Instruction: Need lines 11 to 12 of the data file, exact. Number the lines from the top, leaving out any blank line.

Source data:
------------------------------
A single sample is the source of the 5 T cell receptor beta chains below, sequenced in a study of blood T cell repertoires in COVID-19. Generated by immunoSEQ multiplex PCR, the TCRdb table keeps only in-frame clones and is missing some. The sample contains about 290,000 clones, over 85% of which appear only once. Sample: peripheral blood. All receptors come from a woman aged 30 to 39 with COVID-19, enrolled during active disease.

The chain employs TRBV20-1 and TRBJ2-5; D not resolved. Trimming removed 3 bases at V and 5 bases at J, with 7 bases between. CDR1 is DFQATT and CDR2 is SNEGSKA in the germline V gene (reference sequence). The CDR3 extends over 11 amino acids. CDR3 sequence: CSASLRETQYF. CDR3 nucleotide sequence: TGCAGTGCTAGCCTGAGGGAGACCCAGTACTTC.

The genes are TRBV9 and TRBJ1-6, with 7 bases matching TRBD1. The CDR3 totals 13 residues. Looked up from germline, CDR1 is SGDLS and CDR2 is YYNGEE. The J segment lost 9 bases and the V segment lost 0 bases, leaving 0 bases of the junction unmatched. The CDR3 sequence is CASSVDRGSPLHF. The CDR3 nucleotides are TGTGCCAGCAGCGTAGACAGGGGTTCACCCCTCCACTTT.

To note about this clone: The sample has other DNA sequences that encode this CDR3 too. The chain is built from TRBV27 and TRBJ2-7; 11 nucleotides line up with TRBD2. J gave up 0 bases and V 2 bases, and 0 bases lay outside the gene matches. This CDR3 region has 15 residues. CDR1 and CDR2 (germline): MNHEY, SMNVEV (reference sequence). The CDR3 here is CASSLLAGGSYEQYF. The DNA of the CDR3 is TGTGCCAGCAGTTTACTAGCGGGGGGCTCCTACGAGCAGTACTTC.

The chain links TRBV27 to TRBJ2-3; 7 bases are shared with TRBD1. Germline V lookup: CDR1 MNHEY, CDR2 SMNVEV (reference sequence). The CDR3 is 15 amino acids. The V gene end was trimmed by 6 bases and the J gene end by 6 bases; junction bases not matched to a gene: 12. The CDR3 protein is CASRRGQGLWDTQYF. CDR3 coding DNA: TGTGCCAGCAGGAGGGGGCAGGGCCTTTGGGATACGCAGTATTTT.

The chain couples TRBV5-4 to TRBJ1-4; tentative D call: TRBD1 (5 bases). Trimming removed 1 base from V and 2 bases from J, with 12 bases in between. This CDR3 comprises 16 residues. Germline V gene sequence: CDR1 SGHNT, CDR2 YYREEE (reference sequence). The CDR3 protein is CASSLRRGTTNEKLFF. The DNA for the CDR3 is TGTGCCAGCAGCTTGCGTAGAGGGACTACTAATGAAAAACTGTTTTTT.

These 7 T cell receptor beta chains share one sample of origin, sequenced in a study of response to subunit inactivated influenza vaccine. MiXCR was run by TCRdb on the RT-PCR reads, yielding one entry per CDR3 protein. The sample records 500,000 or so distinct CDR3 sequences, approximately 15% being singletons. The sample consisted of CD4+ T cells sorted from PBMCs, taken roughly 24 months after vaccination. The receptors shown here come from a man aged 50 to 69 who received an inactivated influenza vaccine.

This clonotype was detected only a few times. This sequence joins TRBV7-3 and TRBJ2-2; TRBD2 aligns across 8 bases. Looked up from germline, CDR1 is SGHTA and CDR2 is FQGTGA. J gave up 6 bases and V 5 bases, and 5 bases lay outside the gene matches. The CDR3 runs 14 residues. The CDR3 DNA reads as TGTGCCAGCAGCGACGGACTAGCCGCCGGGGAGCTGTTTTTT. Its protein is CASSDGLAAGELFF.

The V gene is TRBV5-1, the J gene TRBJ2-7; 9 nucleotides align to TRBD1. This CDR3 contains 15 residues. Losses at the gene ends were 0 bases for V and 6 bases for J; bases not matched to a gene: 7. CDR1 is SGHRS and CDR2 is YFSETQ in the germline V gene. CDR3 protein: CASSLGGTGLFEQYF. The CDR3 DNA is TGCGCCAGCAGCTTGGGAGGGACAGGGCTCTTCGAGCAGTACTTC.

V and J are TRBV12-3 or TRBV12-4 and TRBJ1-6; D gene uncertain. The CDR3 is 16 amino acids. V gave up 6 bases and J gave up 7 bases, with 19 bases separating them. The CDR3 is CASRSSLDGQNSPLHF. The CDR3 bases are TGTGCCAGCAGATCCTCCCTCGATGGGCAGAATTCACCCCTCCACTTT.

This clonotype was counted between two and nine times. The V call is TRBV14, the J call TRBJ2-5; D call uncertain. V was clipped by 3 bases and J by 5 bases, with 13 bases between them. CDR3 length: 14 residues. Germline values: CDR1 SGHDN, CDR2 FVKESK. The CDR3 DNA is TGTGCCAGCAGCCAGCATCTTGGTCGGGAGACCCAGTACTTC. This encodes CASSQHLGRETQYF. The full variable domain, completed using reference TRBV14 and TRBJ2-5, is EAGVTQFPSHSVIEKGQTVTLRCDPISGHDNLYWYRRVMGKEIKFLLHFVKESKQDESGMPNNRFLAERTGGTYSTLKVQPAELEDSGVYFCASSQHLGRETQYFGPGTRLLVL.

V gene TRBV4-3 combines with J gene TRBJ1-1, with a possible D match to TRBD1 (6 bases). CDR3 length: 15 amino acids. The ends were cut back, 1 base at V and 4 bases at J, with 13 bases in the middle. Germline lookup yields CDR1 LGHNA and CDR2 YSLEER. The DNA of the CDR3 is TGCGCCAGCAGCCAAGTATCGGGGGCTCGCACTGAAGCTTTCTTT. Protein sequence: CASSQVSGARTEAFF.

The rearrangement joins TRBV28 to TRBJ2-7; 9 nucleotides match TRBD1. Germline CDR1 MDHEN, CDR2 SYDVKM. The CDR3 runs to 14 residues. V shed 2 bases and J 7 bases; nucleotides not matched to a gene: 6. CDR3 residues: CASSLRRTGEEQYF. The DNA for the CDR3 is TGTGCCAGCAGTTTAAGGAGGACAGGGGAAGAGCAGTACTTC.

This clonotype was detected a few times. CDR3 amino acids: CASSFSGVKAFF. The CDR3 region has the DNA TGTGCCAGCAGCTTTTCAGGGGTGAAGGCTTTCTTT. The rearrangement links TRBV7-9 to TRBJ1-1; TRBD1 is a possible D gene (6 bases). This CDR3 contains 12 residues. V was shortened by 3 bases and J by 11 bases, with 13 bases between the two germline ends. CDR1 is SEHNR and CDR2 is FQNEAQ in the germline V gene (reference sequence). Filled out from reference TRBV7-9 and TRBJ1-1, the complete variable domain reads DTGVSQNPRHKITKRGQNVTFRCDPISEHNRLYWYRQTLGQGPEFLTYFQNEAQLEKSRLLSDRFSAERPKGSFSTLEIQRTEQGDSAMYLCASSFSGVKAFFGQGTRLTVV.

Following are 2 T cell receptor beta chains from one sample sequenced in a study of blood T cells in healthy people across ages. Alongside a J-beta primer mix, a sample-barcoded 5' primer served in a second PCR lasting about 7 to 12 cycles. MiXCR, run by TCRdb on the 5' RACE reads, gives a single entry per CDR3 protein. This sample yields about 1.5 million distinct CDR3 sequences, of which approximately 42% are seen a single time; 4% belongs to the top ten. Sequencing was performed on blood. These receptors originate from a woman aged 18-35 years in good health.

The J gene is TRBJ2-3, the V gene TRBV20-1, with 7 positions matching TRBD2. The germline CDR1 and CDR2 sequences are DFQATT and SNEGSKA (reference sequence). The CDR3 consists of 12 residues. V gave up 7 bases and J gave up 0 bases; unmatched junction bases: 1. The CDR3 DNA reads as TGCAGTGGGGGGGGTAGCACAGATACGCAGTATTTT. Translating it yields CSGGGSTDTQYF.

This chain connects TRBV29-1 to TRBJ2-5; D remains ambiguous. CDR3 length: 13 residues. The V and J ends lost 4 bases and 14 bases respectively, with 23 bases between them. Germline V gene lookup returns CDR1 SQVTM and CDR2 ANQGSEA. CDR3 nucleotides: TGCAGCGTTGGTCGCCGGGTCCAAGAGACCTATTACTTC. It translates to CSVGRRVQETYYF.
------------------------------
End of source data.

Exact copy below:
This clonotype was counted between two and nine times. The V call is TRBV14, the J call TRBJ2-5; D call uncertain. V was clipped by 3 bases and J by 5 bases, with 13 bases between them. CDR3 length: 14 residues. Germline values: CDR1 SGHDN, CDR2 FVKESK. The CDR3 DNA is TGTGCCAGCAGCCAGCATCTTGGTCGGGAGACCCAGTACTTC. This encodes CASSQHLGRETQYF. The full variable domain, completed using reference TRBV14 and TRBJ2-5, is EAGVTQFPSHSVIEKGQTVTLRCDPISGHDNLYWYRRVMGKEIKFLLHFVKESKQDESGMPNNRFLAERTGGTYSTLKVQPAELEDSGVYFCASSQHLGRETQYFGPGTRLLVL.

V gene TRBV4-3 combines with J gene TRBJ1-1, with a possible D match to TRBD1 (6 bases). CDR3 length: 15 amino acids. The ends were cut back, 1 base at V and 4 bases at J, with 13 bases in the middle. Germline lookup yields CDR1 LGHNA and CDR2 YSLEER. The DNA of the CDR3 is TGCGCCAGCAGCCAAGTATCGGGGGCTCGCACTGAAGCTTTCTTT. Protein sequence: CASSQVSGARTEAFF.